The failure to prioritise the maritime domain in British thinking made some sense during the Cold War, when the Soviet Union and Warsaw Pact were powerful, and threatened the Inner German Border. It does not appear to be correct when Russia has been reduced to a pale shadow of its former strength, and NATO nations have a very large number of troops and hardware between the Ukrainian-Polish border and the English Channel.

So, as a matter of first principles, reinforce the maritime focus of British strategy, and work with allies and partners that offer complementary land and air strengths. Corbett would urge us to re-engage with the long history of Anglo-Russian tension, between 1700 and the present day, rather than obsessing over the strikingly infrequent conflicts. This field remains under-researched. He would have little trouble developing a coherent picture, informed by the work of his contemporaries and friends Alfred T Mahan and Halford Mackinder, whose key geopolitical treatises of 1900 and 1904 had highlighted Russia’s strengths and weaknesses as a great power, while his own work on the Russo-Japanese War study provided more detailed insight. Long term analysis remains critical to sound strategic thought.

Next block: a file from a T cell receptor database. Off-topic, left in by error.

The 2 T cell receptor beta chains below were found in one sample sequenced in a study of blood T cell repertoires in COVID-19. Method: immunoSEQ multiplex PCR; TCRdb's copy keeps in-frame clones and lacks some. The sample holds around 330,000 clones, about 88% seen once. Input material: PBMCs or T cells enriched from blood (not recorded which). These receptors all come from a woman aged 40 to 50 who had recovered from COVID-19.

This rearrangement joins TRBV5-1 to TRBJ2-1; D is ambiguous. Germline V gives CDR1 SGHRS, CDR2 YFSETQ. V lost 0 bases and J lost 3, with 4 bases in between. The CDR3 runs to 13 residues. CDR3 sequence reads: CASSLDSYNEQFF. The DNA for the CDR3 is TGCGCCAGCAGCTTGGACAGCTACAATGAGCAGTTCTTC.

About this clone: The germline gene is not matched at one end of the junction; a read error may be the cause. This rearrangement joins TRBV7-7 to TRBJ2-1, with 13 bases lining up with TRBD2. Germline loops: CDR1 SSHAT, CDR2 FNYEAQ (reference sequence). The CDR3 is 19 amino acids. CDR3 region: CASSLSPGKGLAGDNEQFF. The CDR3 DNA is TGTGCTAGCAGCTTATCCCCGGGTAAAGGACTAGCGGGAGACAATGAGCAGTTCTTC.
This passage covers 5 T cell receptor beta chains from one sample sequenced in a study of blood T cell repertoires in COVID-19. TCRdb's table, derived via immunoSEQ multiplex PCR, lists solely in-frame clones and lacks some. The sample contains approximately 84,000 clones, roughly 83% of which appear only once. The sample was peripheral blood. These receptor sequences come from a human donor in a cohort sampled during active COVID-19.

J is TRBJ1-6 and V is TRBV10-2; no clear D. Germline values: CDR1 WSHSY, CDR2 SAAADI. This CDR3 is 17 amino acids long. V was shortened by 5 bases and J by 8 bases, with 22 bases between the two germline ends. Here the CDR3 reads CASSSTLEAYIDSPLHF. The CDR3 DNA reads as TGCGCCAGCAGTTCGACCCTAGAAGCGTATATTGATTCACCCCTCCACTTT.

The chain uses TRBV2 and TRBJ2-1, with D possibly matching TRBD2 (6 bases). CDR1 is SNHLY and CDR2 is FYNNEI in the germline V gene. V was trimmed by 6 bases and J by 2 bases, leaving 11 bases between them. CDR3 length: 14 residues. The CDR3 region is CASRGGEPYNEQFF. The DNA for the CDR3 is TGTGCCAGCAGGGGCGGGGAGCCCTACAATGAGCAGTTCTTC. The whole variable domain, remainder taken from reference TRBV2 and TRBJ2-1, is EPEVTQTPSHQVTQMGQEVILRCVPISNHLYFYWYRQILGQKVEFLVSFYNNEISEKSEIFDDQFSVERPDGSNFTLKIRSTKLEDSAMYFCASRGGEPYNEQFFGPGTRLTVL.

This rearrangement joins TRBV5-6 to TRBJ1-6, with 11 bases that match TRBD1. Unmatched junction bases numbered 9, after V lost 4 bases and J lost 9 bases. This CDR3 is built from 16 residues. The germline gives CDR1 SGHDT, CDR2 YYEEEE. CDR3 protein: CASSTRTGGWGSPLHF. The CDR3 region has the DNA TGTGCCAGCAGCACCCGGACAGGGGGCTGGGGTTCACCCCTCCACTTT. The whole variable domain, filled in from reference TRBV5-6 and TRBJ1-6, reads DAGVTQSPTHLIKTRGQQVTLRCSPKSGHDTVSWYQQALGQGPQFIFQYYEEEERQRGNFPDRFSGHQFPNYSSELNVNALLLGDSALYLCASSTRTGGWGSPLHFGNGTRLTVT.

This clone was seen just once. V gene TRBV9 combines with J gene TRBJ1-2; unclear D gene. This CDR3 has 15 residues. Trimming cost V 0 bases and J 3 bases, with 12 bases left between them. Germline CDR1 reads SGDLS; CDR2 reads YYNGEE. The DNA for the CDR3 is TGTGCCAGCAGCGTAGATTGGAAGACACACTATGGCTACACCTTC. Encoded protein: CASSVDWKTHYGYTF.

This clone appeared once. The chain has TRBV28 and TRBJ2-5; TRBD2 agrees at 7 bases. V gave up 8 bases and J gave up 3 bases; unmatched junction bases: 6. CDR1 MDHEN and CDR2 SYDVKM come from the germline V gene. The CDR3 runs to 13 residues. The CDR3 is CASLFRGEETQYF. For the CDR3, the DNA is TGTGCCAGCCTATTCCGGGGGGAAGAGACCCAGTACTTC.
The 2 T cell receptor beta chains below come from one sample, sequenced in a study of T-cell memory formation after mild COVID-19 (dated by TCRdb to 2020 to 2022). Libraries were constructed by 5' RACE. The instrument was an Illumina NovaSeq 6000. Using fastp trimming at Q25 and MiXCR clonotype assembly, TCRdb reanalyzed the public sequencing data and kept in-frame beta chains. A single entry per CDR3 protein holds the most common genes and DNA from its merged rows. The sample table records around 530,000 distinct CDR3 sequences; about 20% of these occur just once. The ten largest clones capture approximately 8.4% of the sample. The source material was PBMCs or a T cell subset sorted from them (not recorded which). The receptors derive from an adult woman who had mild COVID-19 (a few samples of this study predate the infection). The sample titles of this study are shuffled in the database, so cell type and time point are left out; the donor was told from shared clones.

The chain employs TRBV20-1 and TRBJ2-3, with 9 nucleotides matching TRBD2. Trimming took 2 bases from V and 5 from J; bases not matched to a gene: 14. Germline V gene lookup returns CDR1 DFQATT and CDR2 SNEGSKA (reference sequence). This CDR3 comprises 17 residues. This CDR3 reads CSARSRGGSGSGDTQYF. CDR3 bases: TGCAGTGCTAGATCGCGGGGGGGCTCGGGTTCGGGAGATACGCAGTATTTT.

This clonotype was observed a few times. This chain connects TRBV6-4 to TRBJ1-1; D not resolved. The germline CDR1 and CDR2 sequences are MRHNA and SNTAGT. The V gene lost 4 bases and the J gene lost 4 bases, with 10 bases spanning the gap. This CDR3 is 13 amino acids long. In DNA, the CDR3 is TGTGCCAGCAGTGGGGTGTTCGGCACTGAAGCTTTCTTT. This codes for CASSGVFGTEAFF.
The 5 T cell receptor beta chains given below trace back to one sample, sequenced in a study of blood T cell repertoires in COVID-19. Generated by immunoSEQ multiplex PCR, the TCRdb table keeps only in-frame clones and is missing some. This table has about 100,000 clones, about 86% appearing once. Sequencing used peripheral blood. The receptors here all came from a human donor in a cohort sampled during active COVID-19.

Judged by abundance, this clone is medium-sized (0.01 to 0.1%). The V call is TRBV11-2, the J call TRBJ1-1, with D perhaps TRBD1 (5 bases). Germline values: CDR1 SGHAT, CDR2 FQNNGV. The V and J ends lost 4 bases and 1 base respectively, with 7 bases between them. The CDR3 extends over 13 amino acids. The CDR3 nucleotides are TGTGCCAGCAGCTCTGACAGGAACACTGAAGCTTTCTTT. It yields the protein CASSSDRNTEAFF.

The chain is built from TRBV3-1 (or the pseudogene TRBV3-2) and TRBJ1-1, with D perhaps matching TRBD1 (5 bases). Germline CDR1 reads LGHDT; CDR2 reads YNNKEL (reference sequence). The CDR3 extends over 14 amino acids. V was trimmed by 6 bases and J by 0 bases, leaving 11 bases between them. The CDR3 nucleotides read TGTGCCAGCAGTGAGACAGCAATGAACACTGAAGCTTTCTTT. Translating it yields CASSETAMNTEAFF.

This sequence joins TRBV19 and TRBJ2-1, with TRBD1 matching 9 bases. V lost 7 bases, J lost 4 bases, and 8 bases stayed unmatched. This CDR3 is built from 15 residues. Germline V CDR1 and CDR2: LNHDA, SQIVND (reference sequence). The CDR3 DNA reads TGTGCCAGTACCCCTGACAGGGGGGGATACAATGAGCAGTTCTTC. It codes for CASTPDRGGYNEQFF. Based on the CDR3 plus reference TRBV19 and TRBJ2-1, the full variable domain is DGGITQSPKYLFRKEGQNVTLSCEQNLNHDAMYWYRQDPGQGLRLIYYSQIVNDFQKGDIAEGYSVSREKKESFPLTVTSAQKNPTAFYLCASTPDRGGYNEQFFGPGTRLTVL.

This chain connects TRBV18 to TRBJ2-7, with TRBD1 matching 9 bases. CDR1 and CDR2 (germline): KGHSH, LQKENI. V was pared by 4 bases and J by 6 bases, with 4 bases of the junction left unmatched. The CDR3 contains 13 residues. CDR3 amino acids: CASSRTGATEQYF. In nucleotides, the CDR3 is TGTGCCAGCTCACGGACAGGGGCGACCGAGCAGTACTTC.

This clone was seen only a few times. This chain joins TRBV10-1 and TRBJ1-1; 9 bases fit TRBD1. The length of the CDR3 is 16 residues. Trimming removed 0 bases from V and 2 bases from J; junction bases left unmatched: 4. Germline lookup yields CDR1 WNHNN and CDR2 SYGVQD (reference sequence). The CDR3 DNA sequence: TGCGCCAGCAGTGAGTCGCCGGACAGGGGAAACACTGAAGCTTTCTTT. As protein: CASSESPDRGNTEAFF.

Within the wider ‘western’ alliance he would stress Britain’s critical role as a leading maritime power with powerful economic and legal levers, to develop and apply sustained pressure on the Russian economy. This approach enabled sea power to generate enhanced strategic leverage with limited or no use of kinetic force. He had been actively engaged in defending the legal basis of economic blockade before the First World War, because it was – and remains – an obvious and largely bloodless curb on the aggression of continental military powers. On this issue he was at one with Mahan, and Admiral Lord Fisher. In 1899 Mahan disobeyed explicit American Government orders to support ‘Freedom of the Seas’ for private property in wartime at the First Hague Peace Conference, because he believed this would limit American strategy now that the United States had become a major naval power. It would be able to use the same tools as Britain. In 1907 both Mahan and Corbett published powerful essays defending economic warfare ahead of the Second Hague Conference, and these were reprinted in the same volume with the support of Corbett’s friend First Sea Lord Admiral ‘Jacky’ Fisher. Both men understood that economic warfare was the right arm of sea power, and critical to the strategic power of a maritime state. In 1914-18 Corbett was closely involved in the development of British economic warfare policy, which he saw as the key to an effective League of Nations security system, (he had drafted the charter of the League in 1917). As the Director of the British official history project Corbett ensured the state conducted a thorough analysis of the lessons to prepare for a future conflict. Economic warfare, the critical strategic element of sea control, remained central to British war planning in 1939.